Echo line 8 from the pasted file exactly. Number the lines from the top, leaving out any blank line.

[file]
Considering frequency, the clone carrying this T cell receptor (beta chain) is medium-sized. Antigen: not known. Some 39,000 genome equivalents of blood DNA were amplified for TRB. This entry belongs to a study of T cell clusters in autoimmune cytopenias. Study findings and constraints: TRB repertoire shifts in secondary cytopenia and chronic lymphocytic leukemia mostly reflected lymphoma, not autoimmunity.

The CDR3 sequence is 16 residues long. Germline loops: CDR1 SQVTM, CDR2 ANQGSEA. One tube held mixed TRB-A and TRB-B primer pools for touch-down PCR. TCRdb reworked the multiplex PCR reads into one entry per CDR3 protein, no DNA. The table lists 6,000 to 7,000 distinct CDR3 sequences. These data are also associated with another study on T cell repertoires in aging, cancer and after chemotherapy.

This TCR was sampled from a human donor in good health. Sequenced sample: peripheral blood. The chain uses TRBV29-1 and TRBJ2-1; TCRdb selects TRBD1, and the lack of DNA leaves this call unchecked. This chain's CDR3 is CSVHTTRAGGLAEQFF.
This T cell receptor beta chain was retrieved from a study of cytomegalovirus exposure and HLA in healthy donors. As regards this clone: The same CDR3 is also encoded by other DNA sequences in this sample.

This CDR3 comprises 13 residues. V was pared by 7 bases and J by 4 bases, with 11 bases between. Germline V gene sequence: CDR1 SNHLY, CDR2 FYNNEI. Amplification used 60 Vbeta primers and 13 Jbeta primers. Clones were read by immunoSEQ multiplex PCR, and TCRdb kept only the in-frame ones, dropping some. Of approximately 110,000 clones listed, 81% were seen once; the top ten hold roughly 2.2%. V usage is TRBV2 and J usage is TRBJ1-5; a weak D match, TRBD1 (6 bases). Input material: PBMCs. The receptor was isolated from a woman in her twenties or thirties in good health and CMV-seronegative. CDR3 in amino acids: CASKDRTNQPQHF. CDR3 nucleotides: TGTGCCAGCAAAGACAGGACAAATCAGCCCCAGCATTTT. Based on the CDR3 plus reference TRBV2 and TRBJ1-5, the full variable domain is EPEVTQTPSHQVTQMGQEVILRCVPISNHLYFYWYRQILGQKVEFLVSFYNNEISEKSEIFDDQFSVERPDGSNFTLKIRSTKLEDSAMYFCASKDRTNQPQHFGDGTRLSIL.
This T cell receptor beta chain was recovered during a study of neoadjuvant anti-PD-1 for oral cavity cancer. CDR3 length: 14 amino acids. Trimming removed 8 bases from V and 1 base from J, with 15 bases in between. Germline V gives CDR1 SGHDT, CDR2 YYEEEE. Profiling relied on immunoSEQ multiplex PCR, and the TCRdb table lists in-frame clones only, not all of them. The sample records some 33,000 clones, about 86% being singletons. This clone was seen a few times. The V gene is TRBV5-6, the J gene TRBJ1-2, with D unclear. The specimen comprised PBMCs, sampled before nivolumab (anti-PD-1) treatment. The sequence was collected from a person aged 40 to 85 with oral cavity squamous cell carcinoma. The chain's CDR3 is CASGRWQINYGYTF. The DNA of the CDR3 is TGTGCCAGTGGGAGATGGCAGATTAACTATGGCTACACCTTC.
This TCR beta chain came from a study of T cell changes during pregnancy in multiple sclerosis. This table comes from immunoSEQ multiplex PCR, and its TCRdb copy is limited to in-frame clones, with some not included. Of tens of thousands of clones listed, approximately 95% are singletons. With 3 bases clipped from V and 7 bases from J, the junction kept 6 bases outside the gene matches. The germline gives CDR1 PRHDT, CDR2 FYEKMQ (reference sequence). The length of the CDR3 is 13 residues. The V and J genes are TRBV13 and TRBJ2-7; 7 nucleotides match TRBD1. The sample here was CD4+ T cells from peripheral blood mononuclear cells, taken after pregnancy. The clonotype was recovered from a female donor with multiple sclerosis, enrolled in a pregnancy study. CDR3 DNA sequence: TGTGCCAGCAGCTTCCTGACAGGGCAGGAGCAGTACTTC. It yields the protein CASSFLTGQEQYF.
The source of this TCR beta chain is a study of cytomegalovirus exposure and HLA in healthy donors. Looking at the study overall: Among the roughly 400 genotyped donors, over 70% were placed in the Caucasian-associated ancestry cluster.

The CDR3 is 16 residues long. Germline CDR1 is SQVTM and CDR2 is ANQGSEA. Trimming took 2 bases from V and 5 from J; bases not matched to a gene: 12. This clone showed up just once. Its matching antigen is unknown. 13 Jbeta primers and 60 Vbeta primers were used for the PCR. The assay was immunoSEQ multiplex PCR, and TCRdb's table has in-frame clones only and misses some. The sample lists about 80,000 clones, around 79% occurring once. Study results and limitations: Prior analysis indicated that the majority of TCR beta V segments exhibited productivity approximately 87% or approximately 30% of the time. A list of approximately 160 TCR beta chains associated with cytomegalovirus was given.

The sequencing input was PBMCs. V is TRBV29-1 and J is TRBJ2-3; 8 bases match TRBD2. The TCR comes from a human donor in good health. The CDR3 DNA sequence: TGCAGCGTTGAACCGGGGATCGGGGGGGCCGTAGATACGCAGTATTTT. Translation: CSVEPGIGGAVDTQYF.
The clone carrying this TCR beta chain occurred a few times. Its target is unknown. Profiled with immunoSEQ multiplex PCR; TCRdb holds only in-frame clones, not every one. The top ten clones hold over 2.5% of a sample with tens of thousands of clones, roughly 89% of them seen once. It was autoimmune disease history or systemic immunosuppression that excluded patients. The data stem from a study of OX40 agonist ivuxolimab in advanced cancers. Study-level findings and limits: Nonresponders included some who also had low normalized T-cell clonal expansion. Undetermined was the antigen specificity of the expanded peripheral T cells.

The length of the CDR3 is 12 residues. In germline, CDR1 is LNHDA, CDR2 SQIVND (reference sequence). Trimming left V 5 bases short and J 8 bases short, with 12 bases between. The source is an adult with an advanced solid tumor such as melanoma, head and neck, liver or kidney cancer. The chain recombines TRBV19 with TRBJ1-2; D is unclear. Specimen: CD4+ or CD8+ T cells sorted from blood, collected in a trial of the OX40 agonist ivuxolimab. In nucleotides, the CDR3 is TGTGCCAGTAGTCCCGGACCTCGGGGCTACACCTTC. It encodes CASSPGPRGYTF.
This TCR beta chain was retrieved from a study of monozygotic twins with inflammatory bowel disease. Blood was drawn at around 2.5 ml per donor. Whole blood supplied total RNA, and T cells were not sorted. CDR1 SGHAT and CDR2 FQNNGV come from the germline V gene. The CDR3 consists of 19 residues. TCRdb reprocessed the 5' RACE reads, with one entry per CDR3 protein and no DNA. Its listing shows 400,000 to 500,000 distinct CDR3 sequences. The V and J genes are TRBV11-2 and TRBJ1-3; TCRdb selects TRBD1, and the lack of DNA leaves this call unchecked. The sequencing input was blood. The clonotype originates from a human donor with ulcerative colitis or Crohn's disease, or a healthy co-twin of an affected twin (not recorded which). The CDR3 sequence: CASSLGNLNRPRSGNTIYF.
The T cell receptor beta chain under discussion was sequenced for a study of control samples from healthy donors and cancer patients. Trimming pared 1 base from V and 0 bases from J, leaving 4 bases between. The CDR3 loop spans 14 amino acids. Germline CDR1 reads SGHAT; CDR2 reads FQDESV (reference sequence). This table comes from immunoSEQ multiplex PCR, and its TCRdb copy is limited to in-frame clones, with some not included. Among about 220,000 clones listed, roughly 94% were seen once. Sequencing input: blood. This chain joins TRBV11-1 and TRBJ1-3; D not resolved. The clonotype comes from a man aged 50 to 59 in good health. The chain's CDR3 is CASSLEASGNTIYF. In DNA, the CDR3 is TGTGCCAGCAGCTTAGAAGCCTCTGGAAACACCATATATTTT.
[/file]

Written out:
The source of this TCR beta chain is a study of cytomegalovirus exposure and HLA in healthy donors. Looking at the study overall: Among the roughly 400 genotyped donors, over 70% were placed in the Caucasian-associated ancestry cluster.